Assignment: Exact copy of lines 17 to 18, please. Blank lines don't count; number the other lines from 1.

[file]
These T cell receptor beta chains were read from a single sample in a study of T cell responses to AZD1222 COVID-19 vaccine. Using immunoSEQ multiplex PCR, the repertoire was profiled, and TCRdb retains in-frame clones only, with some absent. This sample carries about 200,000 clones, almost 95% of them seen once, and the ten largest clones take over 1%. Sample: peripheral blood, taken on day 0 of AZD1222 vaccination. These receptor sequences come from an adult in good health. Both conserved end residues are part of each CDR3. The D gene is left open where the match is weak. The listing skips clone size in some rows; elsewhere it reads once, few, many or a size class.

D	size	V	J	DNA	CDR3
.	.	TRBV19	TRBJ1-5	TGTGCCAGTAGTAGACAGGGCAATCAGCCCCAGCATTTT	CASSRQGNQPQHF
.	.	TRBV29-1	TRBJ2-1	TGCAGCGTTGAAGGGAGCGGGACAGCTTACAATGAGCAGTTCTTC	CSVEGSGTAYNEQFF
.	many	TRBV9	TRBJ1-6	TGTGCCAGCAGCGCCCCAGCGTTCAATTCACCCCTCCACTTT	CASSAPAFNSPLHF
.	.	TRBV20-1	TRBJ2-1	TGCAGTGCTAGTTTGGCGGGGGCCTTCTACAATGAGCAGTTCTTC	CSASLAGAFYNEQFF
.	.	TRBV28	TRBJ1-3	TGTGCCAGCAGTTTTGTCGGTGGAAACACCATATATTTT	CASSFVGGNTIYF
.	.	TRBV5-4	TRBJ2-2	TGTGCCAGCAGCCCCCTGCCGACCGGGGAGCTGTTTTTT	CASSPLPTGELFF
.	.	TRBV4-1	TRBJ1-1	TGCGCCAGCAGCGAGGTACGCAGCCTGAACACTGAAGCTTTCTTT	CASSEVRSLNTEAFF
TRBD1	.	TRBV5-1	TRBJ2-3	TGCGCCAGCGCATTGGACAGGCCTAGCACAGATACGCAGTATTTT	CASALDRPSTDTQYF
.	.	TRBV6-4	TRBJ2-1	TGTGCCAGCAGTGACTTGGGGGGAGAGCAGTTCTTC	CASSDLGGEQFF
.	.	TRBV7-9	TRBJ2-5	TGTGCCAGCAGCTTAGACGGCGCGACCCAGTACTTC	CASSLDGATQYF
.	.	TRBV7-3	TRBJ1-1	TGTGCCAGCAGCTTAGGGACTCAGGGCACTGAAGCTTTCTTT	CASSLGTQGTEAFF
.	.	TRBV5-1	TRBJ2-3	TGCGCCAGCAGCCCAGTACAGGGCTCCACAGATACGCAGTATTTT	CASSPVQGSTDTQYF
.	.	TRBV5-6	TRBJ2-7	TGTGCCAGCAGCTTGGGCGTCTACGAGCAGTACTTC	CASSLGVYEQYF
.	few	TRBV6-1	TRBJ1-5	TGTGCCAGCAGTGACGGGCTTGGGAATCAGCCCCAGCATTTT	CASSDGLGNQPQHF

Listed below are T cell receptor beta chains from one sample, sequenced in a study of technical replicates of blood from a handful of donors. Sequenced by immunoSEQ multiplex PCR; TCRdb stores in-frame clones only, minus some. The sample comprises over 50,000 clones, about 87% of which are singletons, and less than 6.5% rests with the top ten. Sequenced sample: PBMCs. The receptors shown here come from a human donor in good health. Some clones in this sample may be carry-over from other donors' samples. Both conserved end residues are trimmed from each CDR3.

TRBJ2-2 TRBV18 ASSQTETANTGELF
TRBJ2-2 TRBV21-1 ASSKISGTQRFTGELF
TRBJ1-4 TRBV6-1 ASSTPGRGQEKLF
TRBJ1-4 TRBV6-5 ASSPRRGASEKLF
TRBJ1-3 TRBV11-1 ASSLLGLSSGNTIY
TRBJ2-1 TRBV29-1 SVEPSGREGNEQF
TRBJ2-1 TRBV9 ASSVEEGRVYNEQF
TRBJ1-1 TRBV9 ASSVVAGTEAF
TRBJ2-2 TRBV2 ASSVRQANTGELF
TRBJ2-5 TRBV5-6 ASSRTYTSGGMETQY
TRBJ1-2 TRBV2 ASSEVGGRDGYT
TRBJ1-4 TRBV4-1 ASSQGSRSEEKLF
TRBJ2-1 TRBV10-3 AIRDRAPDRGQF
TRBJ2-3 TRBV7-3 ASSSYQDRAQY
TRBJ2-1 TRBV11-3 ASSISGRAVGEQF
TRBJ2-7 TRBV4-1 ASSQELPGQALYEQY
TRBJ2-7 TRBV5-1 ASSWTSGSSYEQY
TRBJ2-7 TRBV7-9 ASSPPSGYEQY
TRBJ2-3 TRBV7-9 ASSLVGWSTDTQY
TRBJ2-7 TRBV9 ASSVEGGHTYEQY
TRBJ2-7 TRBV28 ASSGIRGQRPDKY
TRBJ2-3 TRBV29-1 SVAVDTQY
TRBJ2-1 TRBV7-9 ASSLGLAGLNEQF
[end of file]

Listed below are T cell receptor beta chains from one sample, sequenced in a study of technical replicates of blood from a handful of donors. Sequenced by immunoSEQ multiplex PCR; TCRdb stores in-frame clones only, minus some. The sample comprises over 50,000 clones, about 87% of which are singletons, and less than 6.5% rests with the top ten. Sequenced sample: PBMCs. The receptors shown here come from a human donor in good health. Some clones in this sample may be carry-over from other donors' samples. Both conserved end residues are trimmed from each CDR3.

TRBJ2-2 TRBV18 ASSQTETANTGELF